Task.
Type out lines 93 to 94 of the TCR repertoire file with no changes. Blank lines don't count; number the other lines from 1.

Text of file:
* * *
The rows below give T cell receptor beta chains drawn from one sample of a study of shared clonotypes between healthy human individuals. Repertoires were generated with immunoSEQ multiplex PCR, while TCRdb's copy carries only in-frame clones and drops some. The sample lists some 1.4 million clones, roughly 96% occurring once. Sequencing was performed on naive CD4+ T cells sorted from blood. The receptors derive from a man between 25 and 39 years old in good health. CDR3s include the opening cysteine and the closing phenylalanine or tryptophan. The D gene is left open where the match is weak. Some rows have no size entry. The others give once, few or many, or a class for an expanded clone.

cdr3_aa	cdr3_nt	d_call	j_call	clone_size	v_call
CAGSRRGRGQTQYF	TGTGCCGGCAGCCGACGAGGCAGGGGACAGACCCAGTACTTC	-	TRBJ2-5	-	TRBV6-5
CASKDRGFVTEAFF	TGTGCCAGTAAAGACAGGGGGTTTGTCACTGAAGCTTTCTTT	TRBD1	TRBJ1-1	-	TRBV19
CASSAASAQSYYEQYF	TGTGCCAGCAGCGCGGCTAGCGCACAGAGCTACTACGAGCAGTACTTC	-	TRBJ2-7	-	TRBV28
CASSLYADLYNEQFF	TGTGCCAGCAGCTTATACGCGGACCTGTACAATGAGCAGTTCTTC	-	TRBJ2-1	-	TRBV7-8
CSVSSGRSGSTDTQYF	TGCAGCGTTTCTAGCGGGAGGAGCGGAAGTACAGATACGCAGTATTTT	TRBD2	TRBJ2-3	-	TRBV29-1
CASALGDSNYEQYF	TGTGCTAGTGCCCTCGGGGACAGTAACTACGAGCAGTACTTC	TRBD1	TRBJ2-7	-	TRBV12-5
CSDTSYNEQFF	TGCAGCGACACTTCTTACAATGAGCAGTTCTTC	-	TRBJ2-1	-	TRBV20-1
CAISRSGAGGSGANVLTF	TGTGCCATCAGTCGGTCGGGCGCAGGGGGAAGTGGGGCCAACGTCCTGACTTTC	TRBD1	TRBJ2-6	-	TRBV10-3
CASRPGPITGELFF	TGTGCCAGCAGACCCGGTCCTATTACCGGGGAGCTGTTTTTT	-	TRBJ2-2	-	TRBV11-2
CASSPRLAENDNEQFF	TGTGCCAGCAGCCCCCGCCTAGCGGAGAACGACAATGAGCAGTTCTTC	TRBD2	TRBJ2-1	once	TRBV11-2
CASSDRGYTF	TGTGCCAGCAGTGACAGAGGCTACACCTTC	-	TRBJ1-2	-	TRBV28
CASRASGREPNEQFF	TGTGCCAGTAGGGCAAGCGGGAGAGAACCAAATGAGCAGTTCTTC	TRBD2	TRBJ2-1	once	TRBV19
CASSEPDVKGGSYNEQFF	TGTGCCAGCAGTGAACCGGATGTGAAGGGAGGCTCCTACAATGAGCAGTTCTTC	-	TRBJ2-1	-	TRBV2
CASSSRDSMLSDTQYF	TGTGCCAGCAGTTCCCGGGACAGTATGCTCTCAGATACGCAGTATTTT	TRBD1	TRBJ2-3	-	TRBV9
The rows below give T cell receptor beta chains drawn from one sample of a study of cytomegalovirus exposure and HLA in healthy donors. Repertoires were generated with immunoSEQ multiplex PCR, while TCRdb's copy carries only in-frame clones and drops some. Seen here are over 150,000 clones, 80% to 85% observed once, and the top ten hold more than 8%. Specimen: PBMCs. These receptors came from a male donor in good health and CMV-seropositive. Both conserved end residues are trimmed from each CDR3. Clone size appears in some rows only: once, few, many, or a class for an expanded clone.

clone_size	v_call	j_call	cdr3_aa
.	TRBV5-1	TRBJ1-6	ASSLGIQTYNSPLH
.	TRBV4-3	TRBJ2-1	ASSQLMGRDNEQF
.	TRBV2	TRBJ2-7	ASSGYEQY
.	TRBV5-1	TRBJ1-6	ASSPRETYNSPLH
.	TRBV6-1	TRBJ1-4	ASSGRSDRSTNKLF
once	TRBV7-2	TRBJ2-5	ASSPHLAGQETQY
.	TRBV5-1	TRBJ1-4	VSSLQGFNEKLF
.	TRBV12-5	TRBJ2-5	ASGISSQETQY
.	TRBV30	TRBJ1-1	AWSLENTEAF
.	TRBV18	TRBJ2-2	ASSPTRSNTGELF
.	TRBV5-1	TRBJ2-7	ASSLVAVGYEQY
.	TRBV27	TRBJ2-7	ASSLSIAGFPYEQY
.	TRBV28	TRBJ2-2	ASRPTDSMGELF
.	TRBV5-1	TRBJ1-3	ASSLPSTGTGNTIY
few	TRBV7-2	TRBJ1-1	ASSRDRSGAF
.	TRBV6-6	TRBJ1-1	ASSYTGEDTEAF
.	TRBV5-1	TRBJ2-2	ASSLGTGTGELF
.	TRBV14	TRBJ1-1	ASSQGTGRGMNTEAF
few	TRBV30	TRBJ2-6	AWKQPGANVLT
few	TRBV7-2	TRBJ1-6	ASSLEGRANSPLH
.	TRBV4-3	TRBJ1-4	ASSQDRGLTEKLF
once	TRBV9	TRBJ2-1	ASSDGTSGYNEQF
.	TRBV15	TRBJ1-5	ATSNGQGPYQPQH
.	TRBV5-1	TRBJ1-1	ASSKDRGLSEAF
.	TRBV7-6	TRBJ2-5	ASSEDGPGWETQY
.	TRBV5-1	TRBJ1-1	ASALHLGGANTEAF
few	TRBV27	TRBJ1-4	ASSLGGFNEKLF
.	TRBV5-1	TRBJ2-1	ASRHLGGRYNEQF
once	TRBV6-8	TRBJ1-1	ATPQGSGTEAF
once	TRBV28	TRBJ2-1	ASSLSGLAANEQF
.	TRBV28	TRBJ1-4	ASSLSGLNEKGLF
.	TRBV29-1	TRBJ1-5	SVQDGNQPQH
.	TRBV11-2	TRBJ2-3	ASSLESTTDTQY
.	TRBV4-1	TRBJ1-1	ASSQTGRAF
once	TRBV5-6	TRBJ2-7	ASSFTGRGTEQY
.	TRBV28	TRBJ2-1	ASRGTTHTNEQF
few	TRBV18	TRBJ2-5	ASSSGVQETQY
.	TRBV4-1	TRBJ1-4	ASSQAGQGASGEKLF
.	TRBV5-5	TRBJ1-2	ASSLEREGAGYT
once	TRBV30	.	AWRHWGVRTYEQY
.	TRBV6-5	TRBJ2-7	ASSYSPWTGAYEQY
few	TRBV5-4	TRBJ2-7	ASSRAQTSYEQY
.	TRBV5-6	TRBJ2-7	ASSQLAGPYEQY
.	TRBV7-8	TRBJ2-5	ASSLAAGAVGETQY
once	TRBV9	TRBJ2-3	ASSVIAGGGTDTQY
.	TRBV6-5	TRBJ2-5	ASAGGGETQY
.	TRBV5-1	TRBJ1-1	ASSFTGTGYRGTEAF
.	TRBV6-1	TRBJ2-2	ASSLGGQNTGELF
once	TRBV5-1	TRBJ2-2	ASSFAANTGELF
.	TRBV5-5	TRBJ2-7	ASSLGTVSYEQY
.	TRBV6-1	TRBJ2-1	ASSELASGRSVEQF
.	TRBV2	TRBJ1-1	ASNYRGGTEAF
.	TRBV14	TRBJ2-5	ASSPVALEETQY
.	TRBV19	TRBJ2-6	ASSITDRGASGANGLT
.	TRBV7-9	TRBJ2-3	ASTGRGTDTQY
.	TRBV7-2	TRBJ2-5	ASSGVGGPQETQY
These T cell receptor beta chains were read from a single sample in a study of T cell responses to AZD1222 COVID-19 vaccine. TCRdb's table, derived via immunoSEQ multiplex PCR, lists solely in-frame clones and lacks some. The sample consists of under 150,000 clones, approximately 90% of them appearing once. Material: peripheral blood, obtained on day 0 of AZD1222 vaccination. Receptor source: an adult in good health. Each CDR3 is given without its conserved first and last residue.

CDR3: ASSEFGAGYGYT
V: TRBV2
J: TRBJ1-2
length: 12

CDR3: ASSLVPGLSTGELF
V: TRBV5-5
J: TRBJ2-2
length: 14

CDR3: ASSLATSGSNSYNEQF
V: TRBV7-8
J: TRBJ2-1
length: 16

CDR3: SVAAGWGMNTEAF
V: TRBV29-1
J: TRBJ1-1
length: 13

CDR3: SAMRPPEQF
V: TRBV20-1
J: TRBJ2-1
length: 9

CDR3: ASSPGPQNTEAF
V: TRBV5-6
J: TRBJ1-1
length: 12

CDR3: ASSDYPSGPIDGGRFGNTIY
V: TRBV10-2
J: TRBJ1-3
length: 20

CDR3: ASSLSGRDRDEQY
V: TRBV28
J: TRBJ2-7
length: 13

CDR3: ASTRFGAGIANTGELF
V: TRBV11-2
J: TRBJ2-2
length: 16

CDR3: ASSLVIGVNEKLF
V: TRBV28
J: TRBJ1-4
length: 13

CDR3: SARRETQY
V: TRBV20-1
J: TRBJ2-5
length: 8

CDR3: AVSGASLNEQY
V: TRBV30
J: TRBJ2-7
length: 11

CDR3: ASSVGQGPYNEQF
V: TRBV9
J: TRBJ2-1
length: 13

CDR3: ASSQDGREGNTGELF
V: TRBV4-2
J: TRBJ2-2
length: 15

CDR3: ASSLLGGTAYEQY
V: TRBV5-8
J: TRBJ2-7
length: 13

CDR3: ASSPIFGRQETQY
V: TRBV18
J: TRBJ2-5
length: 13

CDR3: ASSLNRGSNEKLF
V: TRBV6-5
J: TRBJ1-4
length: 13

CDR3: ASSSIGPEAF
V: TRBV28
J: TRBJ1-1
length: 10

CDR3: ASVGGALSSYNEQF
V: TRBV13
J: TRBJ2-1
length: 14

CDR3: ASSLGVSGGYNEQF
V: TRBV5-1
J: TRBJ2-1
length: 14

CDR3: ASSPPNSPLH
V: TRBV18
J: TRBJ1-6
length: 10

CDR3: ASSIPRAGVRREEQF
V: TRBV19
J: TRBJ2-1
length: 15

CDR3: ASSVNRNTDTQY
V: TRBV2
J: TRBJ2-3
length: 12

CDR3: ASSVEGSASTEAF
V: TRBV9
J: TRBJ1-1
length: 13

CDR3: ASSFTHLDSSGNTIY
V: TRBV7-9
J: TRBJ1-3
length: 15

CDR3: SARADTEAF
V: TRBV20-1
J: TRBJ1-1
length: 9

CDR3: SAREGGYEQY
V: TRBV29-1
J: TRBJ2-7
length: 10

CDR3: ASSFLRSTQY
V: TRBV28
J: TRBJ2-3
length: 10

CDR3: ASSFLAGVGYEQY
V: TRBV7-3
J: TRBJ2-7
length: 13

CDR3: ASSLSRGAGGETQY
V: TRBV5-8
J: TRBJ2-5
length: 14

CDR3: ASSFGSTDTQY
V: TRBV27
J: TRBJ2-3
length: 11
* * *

V: TRBV20-1
J: TRBJ2-1